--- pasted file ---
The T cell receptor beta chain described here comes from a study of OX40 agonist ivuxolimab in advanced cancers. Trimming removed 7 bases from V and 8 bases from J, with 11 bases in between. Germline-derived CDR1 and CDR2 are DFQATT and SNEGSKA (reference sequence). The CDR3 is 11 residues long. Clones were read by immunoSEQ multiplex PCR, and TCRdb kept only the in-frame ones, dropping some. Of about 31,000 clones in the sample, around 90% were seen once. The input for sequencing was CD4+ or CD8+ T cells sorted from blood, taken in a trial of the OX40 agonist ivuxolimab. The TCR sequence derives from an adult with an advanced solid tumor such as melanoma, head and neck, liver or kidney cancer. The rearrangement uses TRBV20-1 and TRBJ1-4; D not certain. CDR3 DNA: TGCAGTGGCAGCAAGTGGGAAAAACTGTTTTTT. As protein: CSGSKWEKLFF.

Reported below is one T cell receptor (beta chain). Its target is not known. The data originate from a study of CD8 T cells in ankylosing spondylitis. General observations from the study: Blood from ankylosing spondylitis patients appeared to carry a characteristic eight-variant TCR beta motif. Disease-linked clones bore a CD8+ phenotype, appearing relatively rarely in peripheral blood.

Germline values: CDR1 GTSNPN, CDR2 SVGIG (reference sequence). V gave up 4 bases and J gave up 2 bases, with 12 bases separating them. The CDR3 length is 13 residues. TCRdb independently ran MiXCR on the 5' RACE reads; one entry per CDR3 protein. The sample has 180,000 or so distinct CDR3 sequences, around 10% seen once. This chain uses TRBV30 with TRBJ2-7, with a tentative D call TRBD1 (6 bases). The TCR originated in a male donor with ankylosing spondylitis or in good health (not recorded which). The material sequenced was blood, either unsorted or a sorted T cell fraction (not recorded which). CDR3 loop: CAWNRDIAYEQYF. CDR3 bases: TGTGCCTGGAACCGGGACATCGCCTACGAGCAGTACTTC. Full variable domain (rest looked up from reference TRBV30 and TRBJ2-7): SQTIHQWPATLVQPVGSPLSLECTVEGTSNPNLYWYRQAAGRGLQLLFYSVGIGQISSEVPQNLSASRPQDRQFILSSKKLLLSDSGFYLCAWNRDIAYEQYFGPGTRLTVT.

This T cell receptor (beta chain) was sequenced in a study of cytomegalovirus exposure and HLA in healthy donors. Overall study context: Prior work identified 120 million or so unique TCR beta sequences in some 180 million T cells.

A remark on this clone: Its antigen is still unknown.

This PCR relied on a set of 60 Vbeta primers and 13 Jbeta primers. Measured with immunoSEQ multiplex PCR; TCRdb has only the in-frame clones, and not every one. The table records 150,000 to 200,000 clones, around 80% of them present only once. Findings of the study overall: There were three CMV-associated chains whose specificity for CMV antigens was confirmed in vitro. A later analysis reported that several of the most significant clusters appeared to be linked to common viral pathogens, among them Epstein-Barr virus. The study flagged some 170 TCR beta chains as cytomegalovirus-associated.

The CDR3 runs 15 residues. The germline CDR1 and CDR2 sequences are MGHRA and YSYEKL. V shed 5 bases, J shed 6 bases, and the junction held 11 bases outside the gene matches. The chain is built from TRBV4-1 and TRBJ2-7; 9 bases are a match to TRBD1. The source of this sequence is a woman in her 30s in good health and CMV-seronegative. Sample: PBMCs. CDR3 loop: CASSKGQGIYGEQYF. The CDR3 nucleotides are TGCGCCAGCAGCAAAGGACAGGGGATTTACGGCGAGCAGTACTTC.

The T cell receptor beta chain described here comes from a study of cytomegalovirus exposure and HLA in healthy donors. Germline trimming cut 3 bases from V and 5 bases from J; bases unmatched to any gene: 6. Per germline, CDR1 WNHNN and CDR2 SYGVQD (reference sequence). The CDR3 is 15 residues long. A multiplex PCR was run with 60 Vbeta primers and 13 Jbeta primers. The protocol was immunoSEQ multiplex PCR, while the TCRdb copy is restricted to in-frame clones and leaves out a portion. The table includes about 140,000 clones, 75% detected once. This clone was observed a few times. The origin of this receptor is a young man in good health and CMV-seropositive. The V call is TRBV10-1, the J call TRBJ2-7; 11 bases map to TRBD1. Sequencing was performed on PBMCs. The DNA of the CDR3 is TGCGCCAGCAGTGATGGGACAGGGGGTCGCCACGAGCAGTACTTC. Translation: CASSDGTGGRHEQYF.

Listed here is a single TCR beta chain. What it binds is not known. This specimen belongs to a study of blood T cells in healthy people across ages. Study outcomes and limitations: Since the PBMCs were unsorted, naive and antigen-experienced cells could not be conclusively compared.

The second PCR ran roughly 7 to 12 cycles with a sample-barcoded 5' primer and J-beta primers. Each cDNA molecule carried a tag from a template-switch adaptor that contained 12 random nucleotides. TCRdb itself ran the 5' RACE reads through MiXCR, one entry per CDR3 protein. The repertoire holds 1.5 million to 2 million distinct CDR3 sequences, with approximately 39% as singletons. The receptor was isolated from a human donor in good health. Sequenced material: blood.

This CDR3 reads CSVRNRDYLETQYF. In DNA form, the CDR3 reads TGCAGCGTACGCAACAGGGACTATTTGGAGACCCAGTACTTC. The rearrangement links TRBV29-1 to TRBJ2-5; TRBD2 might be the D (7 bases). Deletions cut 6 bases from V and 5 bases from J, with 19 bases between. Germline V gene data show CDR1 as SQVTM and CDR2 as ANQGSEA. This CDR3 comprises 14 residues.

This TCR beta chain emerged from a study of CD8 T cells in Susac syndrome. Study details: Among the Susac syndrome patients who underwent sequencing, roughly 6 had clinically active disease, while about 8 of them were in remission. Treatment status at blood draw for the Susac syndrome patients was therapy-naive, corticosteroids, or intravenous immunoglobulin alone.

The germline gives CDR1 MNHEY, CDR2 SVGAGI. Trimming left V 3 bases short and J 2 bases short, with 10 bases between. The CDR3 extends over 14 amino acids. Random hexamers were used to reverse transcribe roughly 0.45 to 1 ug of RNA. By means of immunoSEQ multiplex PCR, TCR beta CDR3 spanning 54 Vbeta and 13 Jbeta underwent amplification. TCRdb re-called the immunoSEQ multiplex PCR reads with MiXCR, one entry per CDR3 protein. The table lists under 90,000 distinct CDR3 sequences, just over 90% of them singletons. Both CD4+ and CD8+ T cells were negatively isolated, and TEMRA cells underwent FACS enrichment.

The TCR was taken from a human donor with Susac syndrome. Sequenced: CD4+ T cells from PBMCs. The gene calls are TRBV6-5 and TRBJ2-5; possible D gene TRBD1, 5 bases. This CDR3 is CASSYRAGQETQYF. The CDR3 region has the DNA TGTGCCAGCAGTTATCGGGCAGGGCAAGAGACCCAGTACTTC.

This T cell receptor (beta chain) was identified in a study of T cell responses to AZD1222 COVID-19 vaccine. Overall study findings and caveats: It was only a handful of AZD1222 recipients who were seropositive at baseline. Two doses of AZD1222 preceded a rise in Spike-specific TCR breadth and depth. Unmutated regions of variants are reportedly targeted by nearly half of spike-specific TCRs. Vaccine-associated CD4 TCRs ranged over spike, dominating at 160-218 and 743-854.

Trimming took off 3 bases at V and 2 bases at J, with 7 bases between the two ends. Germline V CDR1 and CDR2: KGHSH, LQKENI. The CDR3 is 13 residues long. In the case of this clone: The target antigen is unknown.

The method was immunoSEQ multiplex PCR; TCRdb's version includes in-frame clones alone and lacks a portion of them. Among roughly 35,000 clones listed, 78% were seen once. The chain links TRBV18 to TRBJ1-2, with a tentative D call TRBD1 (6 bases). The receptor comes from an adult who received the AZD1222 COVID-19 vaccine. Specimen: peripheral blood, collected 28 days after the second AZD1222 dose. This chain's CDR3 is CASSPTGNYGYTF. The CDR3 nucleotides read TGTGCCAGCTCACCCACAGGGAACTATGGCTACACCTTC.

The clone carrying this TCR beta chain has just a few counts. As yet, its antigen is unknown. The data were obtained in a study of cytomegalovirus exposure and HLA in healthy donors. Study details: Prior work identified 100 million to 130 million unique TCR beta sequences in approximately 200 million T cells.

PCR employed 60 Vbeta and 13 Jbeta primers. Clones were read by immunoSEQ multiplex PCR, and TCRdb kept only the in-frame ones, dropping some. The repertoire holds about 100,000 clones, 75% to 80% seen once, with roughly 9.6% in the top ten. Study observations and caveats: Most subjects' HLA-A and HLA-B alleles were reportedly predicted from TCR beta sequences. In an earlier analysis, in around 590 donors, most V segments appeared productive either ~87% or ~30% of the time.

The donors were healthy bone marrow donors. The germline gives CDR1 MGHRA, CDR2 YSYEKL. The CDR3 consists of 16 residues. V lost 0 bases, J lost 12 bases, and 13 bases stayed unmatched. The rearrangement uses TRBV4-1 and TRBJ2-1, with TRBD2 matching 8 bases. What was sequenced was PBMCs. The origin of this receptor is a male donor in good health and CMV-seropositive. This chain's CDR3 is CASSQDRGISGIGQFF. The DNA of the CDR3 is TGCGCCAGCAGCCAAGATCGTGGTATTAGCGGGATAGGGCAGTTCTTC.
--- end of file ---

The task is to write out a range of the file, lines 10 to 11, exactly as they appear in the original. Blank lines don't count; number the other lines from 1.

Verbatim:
The second PCR ran roughly 7 to 12 cycles with a sample-barcoded 5' primer and J-beta primers. Each cDNA molecule carried a tag from a template-switch adaptor that contained 12 random nucleotides. TCRdb itself ran the 5' RACE reads through MiXCR, one entry per CDR3 protein. The repertoire holds 1.5 million to 2 million distinct CDR3 sequences, with approximately 39% as singletons. The receptor was isolated from a human donor in good health. Sequenced material: blood.

This CDR3 reads CSVRNRDYLETQYF. In DNA form, the CDR3 reads TGCAGCGTACGCAACAGGGACTATTTGGAGACCCAGTACTTC. The rearrangement links TRBV29-1 to TRBJ2-5; TRBD2 might be the D (7 bases). Deletions cut 6 bases from V and 5 bases from J, with 19 bases between. Germline V gene data show CDR1 as SQVTM and CDR2 as ANQGSEA. This CDR3 comprises 14 residues.